The cornerstone of the armory was laid on March 31st, 1909. The main speaker of the day was Senator J. Mayhew Wainwright. A member of the family, General Jonathan Mayhew Wainwright, would later gain fame as a hero of Corregidor during World War II. The president of the Village Board of Trustees, Frederick S. Barnum, introduced the senator.
That year, the armory greeted its first occupant, Company L 10th Regiment of the National Guard, newly organized with a membership of seventy-six. During World War I this company served in France for 18 months. Many of the men were wounded or lost their lives, including their captain, Frederick W. Cobb. The New York National Guard was federalized in the 1920s. In 1927 the 102nd Medical Regiment moved into the armory and later served in the Pacific during World War II.
The yellow brick castle-like armory lifts its crenelated tower one hundred and ten feet into the sky. The smaller matching towers flank the broad arched entrance. The windows are high and narrow. Buttresses supported the 130-foot-long drill shed where galleries looked down upon the drill floor.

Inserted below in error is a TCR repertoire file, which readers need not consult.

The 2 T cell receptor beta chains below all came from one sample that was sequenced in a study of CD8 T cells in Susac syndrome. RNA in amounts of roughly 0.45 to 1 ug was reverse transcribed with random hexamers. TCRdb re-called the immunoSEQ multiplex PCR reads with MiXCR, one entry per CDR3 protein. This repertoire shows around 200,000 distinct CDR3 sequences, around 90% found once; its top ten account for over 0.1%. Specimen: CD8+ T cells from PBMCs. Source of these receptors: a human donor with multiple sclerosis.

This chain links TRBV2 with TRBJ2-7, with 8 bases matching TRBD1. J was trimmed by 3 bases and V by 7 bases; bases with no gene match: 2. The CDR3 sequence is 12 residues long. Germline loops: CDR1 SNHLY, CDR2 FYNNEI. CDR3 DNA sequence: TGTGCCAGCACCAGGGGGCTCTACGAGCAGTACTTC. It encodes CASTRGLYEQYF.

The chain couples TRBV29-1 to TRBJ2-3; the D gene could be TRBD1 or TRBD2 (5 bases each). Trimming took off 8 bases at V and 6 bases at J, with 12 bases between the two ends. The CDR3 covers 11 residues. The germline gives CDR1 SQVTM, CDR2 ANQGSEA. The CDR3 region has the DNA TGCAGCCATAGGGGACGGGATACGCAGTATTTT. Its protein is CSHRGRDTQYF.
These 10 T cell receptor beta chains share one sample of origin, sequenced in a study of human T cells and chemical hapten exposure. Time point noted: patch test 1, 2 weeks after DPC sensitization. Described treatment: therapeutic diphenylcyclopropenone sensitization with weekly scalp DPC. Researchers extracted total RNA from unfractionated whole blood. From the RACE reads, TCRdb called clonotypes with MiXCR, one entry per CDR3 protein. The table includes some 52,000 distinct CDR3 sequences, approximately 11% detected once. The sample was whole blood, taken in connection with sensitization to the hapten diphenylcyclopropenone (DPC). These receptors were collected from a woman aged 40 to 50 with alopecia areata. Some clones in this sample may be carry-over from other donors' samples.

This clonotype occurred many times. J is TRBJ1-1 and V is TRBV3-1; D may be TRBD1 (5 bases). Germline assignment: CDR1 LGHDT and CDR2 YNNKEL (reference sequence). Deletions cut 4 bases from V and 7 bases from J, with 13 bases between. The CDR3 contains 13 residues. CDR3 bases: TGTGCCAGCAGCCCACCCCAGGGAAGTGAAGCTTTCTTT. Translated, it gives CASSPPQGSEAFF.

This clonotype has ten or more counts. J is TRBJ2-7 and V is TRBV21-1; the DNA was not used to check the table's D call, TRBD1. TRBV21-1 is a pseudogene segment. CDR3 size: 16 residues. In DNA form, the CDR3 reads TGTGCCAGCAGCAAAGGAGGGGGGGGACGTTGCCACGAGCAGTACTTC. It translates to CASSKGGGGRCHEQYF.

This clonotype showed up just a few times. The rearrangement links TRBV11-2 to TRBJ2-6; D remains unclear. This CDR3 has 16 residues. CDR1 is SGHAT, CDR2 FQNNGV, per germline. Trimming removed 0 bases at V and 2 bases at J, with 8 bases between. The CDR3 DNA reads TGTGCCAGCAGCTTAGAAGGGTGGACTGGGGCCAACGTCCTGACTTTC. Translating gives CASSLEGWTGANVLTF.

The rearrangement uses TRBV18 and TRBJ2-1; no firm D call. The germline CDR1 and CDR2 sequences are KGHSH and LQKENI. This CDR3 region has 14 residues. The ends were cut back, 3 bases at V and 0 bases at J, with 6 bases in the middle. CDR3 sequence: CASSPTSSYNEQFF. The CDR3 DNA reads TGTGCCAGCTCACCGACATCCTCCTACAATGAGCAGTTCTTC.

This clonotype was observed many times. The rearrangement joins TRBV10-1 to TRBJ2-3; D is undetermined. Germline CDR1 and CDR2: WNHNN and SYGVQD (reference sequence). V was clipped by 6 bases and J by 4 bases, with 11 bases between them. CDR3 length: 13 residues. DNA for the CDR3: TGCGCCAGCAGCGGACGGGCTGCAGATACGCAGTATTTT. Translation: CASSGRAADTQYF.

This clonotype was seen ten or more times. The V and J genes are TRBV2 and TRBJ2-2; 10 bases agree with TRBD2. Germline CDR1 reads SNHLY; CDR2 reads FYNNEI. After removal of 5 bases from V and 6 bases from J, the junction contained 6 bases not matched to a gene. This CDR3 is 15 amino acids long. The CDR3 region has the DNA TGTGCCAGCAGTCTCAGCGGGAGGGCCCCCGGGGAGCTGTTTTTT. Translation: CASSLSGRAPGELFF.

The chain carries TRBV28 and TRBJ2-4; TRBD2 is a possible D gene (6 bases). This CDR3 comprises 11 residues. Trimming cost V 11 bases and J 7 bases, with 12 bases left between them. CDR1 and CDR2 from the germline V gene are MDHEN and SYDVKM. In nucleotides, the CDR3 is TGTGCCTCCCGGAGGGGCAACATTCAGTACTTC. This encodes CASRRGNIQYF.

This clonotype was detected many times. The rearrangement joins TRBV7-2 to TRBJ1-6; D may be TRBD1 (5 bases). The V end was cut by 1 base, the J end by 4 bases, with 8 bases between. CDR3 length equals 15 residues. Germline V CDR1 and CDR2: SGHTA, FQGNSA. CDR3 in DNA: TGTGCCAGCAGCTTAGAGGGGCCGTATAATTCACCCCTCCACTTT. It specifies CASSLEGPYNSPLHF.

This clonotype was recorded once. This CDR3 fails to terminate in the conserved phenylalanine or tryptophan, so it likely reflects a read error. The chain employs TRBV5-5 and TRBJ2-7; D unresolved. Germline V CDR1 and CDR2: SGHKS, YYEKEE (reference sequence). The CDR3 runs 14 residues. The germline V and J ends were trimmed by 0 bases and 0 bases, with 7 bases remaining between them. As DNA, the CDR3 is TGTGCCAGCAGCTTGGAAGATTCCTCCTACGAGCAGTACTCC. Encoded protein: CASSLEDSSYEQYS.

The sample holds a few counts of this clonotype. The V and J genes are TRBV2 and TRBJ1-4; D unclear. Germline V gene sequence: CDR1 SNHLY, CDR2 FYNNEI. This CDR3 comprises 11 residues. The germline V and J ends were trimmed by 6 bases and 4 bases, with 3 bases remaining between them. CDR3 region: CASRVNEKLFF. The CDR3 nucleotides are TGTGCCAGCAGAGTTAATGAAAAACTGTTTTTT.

The monument in front of the building, topped with a spread-winged eagle, was erected by the White Plains Chapter of the Daughters of the American Revolution in 1910 to commemorate this historic site where the Declaration of Independence was read for the first time in New York State. The monument's base was built with stones taken from the foundation of the first courthouse.
From It Happened In Old White Plains by Renoda Hoffman